Passion Spotlight: Genealogy

Every family’s got one — a long-ago relative with whom the family-history trail goes cold. The question for the genealogy enthusiast is what to do; the answer just may be: Join a genealogy club.

To be sure, genealogy clubs have not yet solved Sandra Crowley’s problem, her great-great uncle Arasapher — “my brick wall,” as she puts it — who’s eluded her research efforts for nearly 20 years. Just when Crowley thinks she’s got a lead on this 19th-century ancestor, “he disappears,” she says.

But Crowley’s not giving up on her genealogy network. Far from it. Instead, Crowley’s working to grow ties among enthusiasts as channel leader of GroupWorks’ Genealogy Channel.

“I do like to think of it as a virtual club,” Crowley says. “I try to give members new techniques to use [in their searches]. I get questions. I try to point them in the right direction.”Crowley brings a wealth of experience to the channel. The past president of the Dallas Genealogical Society, and current executive board member of the Texas State Genealogical Society, Crowley has been active in genealogical groups for some 20 years.

As a child, Crowley enjoyed studying history, and spending time with her large, extended family: She was virtually destined to be drawn to genealogy. One summer, some 30 years ago, she sat down with a grandmother, and started to sketch out a branch of her family tree.

“I honestly don’t remember when I wasn’t interested in family history one way or another,” Crowley says.

And though her career led her to a life on the road as an in-demand tech professional, a move to Texas in 2001 allowed her to put down roots, and, along the way, become more involved, if not engrossed, in genealogy.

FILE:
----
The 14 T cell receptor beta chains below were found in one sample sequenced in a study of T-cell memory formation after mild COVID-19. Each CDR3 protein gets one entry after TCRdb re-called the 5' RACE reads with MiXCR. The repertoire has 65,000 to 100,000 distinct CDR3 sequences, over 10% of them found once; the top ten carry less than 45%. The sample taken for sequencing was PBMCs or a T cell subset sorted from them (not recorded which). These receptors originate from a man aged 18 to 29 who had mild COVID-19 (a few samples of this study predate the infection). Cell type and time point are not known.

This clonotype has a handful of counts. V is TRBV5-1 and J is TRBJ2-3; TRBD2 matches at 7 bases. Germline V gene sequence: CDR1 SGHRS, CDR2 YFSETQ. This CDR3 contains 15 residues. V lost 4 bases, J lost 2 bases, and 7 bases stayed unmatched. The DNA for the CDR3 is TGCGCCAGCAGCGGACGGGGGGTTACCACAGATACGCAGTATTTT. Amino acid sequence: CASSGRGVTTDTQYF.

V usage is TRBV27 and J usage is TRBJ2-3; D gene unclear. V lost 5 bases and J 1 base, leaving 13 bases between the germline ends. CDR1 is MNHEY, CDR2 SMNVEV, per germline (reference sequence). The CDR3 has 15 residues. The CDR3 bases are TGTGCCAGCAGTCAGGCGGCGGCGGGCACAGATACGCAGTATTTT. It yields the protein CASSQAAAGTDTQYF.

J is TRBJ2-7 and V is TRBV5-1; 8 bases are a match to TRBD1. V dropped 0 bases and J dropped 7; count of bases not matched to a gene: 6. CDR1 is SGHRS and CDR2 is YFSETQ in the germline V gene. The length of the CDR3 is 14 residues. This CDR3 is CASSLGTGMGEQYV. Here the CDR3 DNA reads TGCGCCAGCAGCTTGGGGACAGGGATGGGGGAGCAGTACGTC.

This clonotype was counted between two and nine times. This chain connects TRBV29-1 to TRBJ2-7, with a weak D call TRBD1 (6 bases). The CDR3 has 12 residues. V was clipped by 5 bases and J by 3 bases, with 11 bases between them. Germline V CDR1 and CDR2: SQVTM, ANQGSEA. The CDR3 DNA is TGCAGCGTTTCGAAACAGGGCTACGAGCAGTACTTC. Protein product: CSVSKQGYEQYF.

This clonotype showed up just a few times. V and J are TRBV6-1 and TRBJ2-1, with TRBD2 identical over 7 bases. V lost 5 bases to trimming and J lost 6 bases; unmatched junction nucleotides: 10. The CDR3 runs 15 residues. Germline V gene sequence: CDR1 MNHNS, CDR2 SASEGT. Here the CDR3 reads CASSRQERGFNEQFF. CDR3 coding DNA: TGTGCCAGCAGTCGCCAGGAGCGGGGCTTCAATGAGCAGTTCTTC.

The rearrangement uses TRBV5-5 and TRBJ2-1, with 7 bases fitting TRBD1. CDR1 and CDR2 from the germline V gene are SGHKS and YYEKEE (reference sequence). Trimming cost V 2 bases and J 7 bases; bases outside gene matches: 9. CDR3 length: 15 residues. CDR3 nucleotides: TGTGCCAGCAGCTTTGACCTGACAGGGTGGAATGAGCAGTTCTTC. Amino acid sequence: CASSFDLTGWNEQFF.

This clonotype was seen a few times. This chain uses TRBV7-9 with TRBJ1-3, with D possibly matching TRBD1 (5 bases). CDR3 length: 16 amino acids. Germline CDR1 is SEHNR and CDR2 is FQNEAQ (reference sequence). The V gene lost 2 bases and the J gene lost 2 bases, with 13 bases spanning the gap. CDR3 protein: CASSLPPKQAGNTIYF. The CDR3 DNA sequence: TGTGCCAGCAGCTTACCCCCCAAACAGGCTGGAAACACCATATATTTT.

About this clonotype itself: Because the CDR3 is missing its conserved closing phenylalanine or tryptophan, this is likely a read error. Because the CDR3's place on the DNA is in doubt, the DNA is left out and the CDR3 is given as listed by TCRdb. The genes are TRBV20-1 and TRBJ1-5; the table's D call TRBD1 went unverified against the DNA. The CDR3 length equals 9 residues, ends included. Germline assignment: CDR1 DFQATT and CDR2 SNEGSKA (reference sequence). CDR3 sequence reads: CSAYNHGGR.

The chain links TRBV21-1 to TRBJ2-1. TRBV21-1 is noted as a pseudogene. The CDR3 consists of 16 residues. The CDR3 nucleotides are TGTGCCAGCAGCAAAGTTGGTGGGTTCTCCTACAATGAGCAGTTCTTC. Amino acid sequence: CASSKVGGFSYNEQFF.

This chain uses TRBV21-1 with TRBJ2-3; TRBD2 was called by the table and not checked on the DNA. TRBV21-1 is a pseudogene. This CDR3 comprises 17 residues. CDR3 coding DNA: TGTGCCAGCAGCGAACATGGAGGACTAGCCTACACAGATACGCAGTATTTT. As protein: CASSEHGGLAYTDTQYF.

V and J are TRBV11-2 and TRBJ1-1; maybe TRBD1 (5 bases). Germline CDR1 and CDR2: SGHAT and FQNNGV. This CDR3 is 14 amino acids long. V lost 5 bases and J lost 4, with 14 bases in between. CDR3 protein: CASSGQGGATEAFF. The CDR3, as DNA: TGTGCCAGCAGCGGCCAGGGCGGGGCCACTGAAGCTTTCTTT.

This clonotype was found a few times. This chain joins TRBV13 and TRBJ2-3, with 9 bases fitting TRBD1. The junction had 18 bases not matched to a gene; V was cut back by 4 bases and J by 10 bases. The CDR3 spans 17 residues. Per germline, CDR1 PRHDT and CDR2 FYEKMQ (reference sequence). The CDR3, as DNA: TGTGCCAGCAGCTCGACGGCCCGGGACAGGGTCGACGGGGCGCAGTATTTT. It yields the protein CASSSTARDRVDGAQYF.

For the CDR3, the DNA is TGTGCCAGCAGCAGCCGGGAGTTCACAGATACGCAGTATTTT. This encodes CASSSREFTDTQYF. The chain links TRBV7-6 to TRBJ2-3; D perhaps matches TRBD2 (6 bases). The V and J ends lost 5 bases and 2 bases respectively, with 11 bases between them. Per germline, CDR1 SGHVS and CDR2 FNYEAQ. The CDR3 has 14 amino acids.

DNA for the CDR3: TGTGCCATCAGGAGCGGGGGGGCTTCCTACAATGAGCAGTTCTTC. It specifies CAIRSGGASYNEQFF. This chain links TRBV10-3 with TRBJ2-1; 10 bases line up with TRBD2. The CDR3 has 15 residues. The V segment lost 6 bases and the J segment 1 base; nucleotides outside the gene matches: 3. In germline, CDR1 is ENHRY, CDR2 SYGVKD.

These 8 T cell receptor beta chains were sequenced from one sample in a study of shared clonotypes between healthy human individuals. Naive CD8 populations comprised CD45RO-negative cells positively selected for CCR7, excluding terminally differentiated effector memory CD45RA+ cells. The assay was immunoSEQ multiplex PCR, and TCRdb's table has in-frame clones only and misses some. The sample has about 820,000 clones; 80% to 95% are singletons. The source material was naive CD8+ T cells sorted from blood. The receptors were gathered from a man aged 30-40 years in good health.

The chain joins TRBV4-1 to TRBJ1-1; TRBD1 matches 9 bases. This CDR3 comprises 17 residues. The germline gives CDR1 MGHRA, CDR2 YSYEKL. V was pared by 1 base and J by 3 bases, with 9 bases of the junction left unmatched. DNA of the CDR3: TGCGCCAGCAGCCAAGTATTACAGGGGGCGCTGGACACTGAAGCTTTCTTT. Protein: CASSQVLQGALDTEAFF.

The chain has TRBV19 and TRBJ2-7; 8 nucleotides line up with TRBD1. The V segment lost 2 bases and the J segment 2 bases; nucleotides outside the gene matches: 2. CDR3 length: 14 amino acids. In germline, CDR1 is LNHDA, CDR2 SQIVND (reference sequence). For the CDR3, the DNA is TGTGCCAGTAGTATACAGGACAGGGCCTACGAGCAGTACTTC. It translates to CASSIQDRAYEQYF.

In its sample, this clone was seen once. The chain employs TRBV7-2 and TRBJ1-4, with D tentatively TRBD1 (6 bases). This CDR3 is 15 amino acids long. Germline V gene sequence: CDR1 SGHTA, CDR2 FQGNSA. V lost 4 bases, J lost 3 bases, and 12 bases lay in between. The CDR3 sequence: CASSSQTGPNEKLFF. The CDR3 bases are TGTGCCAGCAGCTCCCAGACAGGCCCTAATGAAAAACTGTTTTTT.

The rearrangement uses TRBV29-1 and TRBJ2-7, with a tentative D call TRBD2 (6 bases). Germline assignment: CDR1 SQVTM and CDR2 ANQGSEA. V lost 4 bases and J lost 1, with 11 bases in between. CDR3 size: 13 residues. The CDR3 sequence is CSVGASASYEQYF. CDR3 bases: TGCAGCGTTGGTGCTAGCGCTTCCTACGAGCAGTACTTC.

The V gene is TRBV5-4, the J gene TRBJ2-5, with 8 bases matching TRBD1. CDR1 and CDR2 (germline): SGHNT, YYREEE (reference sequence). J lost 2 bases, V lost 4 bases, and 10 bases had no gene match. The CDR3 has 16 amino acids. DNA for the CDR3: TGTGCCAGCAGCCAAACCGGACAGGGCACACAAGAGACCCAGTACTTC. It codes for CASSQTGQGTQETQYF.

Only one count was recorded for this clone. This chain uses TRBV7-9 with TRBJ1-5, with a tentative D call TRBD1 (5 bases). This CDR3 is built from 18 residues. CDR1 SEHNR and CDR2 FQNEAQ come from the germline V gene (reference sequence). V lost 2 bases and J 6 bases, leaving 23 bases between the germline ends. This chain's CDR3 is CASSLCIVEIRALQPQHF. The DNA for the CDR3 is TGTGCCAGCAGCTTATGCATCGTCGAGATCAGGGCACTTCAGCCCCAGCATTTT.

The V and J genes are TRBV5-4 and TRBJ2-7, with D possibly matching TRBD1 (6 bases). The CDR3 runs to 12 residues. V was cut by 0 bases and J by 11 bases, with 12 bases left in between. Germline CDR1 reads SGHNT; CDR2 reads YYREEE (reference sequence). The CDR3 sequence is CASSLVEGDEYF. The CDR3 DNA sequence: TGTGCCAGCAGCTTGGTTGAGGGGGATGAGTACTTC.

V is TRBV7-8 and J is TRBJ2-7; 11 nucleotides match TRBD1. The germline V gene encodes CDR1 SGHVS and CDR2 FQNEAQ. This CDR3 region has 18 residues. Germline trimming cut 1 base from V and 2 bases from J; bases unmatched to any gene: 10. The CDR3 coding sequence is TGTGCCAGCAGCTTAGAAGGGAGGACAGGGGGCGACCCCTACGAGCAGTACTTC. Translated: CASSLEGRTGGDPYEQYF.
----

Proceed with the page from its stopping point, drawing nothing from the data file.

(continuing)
“I knew what my family tree is — I knew a lot of it,” Crowley remembers. “The curiosity made me want to know more.”

It also led her to genealogical societies.

“I wanted to meet other people who were doing research, and to pay it forward [by preserving and sharing records and research] as a thanks for all the people who’d gone before me,” Crowley says. “Just as people created indexes years ago that allow me to find my ancestors, I want to help make sure data from today is available for our descendents years from now.”

If researching family history can be a solitary pursuit, then becoming involved in a like-minded, family-history club can be a game-changer.

“It’s particularly beneficial when you’re just getting started,” Crowley says. “You get tips from others. It’s always helpful to get somebody else’s perspective. If you’re stuck on a problem, sometimes sharing the information can help solve a problem. You may even find someone who’s searching for the same family.”

You may even find someone who’s solved their Arasapher.

“One society I belong to has a sharing session: Everyone gives a talk on a brick wall they’ve knocked through,” Crowley says. “It’s amazing the kind of stories you hear there.”

Crowley’s made some amazing finds herself: She says she’s traced some branches of her family back to the colonial United States of the 1600s — she’d always believed her ancestors had all immigrated from Ireland in the 1800s. “It was mind-blowing,” she says.

Ask a genealogy enthusiast like Crowley how far she hopes to trace her history back, and the reply is quick and sure: “As far as I can,” she says.

There will always be challenges. There will always be Arasaphers. And there will always be other detectives out there working on their own cases. If nothing else, there’s strength in numbers.

“It’s like [working] on a puzzle,” Crowley says. “You have to pull out all the pieces.”